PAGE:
Ectogenesis is the process of raising a fetus in an artificial womb outside the body. According to a 1987 paper by David N. James, the term was coined by British pop biologist J.B.S. Haldane in 1924. The proposed technology consists of spherical pods filled with amniotic fluid, attached to a complicated series of feeding tubes and monitoring cables; imagine the red sacs that humans in The Matrix are held in and you’ve got the right idea. Haldane believed that ectogenesis would be commonly used to raise fetuses within the 20th century, and that by 2074 only 30 percent of all births would be natural. This seems like wishful thinking, but it turns out that Haldane might not be too far off. As noted by Soraya Chemaly on Reproductive & Sexual Health and Justice, two leaps in progress have been made in regards to the development of ectogenesis technology. At Juntendo University in Tokyo, Dr. Yoshinori Kuwabara “successfully gestated goat embryos in a machine that holds amniotic fluid in tanks.” Meanwhile, Dr. Helen Hung-Ching Liu of Cornell University was recently able to grow a human embryo in an artificial womb for ten days, though her work is currently limited to a 14-day limit imposed by legislation for this type of highly-controversial research project.


Chemaly also explains that predictions for the full realization of ectogenesis technology range anywhere from 10 to 60 years. Realistically, ten is probably on the short side—it’s going to take a long time to sort out the ethics of even testing the technology, never mind using it in mainstream medicine—but 60? That’s more than do-able. At Juntendo University in Tokyo, Dr. Yoshinori Kuwabara successfully gestated goat embryos in a machine that holds amniotic fluid in tanks. There are a lot of potential advantages to ectogenesis. It would free women from both the pain of childbirth itself and the harrowing nine months of pregnancy leading up to it. The health of the baby could be closely monitored at every step, so that any abnormalities could be detected—and, ostensibly, fixed—the moment they happen. And it would also possibly allow women with damaged uteruses to bear children, and let single men and homosexual couples do so without the use of a surrogate mother.


The negatives are mostly sociopolitical. Reproductive rights are a huge issue right now, with laws in North America that are woefully inadequate in regards to giving a woman the choice of what to do with her own body. These will only get more complicated when a fetus can be grown without the biological taxation of a pregnancy; a paper by Vernellia and Tshaka Randall suggests that the ability to extract an unwanted fetus might actually make certain states more likely to ban abortion, as the pregnancy would no longer have any ill health effects on the mother. Ectogenesis would possibly allow women with damaged uteruses to bear children, and let single men and homosexual couples do so without the use of a surrogate mother. Then there’s the more metaphysical question of whether ectogenesis is another in a long sequence of ways that we’re getting more and more detached from our nature.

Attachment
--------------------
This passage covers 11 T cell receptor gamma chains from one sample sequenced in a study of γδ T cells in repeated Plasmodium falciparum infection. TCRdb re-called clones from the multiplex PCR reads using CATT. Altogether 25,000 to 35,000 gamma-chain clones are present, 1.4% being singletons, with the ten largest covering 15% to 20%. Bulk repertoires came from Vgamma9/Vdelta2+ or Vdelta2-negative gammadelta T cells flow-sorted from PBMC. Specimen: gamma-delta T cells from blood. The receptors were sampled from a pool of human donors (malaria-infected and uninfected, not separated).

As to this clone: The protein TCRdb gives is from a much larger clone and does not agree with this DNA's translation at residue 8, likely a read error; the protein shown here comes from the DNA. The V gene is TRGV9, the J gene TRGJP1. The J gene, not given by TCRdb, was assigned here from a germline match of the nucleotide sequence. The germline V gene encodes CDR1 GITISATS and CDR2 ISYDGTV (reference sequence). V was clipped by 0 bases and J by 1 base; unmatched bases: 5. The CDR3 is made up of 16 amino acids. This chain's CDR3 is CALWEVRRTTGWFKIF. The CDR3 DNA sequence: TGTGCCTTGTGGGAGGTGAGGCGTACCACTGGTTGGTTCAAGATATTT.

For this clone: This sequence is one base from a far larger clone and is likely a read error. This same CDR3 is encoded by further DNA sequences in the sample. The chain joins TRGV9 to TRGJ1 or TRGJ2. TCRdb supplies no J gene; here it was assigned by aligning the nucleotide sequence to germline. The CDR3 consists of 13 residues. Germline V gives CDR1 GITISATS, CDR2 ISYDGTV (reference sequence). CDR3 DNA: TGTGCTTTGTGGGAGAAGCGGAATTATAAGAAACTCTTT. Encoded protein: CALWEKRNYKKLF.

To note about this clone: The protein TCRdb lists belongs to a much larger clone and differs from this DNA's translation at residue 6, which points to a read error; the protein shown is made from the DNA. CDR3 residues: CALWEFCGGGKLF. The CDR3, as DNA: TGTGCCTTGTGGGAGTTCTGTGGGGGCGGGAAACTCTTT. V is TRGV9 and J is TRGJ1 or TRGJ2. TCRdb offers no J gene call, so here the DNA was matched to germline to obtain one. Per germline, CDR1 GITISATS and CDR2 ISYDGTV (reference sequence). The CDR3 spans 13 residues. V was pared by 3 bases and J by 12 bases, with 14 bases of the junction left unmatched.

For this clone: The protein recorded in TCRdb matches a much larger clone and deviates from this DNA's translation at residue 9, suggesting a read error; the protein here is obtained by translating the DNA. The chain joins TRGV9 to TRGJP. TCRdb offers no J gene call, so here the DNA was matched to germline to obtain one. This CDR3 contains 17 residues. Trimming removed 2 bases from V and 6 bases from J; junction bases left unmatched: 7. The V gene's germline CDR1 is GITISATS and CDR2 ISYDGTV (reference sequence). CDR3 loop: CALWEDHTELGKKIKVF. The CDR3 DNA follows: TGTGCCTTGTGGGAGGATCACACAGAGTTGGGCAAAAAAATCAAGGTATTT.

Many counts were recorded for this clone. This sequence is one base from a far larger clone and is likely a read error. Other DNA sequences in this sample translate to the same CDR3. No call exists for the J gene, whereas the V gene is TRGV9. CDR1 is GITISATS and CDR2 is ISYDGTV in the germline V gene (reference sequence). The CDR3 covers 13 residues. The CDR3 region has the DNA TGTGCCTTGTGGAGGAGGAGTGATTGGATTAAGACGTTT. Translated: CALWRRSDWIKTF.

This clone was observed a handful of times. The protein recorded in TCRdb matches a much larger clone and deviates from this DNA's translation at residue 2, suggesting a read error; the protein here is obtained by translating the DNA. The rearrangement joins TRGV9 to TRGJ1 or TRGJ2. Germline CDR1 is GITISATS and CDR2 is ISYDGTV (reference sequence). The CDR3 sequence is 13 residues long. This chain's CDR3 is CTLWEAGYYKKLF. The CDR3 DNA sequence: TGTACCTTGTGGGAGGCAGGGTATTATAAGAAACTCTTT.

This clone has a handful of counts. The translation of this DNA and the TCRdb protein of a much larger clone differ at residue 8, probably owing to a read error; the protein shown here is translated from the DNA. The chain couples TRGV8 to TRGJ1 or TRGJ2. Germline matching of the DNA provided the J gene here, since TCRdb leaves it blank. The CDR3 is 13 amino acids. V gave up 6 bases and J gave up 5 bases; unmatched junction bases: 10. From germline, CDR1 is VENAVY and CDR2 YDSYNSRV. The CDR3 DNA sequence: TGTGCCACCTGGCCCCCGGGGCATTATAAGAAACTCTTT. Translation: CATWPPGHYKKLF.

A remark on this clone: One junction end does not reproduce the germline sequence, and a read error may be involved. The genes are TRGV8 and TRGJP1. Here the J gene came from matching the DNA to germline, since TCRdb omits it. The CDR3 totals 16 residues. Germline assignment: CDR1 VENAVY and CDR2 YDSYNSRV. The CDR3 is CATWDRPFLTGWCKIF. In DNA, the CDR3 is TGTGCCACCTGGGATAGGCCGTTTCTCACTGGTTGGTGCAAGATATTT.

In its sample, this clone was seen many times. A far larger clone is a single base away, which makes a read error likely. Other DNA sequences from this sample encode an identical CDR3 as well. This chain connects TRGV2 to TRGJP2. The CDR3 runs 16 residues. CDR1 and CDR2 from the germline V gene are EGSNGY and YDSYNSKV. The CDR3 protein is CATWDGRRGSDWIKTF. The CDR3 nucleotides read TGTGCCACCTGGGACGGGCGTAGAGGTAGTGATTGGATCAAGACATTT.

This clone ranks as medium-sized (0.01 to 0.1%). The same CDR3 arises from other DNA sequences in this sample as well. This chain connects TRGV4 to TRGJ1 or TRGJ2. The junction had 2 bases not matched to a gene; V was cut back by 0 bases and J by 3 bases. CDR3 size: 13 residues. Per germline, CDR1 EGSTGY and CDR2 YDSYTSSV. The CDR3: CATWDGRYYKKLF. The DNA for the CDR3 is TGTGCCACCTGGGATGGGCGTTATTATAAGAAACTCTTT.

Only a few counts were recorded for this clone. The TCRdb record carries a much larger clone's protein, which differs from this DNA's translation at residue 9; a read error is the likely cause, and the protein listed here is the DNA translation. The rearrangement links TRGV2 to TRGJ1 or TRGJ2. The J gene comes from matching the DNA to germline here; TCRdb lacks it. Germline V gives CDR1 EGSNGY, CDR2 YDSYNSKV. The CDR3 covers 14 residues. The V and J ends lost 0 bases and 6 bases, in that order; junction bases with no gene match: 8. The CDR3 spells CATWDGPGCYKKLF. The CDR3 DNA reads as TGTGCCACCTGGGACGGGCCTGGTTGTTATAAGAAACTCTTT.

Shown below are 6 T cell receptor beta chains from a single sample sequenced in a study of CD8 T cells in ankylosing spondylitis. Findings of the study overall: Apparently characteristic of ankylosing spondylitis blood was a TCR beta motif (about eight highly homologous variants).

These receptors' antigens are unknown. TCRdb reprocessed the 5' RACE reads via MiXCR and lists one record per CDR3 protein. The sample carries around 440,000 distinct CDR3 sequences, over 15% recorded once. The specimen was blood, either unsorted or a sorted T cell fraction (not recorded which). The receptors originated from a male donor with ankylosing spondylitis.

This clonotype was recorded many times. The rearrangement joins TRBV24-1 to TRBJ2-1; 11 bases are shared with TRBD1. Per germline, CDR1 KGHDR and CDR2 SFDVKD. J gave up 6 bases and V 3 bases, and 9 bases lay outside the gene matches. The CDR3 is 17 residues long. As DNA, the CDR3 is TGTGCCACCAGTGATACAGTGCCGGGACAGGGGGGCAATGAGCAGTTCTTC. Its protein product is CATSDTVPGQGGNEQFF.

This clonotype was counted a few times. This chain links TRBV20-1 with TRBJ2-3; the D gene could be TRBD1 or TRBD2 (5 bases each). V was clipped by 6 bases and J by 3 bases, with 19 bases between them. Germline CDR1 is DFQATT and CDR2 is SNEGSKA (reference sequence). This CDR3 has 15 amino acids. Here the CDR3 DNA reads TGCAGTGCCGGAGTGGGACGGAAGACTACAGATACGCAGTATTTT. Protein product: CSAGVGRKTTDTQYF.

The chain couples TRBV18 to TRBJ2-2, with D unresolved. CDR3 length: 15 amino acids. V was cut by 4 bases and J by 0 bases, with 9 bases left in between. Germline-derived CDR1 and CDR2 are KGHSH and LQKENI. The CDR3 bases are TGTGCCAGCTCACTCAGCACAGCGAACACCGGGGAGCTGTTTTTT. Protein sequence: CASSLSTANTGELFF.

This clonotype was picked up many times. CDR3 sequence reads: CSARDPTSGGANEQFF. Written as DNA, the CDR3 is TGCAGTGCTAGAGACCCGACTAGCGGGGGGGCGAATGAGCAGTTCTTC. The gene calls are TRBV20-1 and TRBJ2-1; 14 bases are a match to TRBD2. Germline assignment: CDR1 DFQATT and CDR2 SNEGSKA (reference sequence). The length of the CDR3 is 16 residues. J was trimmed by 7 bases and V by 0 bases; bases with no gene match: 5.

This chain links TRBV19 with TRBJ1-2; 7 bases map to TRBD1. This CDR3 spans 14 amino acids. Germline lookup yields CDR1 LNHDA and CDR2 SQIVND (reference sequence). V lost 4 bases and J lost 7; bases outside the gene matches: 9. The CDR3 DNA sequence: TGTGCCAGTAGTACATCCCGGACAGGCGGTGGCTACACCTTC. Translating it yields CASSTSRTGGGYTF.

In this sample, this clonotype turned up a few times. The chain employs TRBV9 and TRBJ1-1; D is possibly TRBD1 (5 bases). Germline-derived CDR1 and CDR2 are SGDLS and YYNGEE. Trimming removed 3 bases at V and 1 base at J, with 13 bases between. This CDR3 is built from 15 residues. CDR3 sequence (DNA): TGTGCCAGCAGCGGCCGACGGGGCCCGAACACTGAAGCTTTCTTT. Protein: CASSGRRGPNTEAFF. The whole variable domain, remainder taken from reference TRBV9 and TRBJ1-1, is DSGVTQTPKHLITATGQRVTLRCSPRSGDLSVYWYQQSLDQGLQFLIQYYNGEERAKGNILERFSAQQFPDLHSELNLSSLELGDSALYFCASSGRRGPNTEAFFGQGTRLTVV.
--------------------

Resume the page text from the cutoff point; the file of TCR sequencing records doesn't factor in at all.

I’ve grappled with this question myself, resulting in the following thought process: From the outset, anything that allows people who want children to have them in a safer, more-likely-to-succeed manner is a good thing. That being said, I don’t necessarily think everything should be easy. Childbirth is one of those landmark moments in people’s lives, a big tentpole event that well and truly means something. Should that be easy? Is the nine months of getting sick, staying off one’s feet, not imbibing, something that should be eliminated? Is part of the power of childbirth the pain and suffering that one has to go through to get to that moment? This is a conclusion I can’t actually make, because as a man, I don’t have to experience these things; if I end up going through the process, it’s merely in a support role. The process looks like something straight out of The Matrix. Feeding tubes and monitoring cables are attached to a live developing organism that floats in a fluid-filled aquarium. At the same time, I’m worried about a future generation losing the concept of “birth stories.”


In her autobiography Yes Please, Amy Poehler talks about how she likes to ask people she’s just met to tell her the story of their birth—what the day was like, how they got to the hospital, how the parents acted. These stories, argues Poehler, are the first part of a person’s history, one that nakedly illuminates the various temperaments of their parents, and is something that should be treasured. I don’t want that to be done away with in favour of “I was born in a pod like every other baby.”But tell that to someone who’s lost a child at-birth. I assume most parents would happily trade that one story for a lifetime of them, and at the end of the day, looping back around to where I started, that’s probably the most important point. People who want biological kids should have the safest way possible of getting them, and if ectogenesis turns out to be the way to do it, then regardless of its complications, it’s a net positive in my books. It has the possibility to alter one of the most fundamental experiences of Human existence: the way we bring life into the world. It also has the possibility to alter the way society views the female body and the concept of reproductive rights.

By Daniel Korn from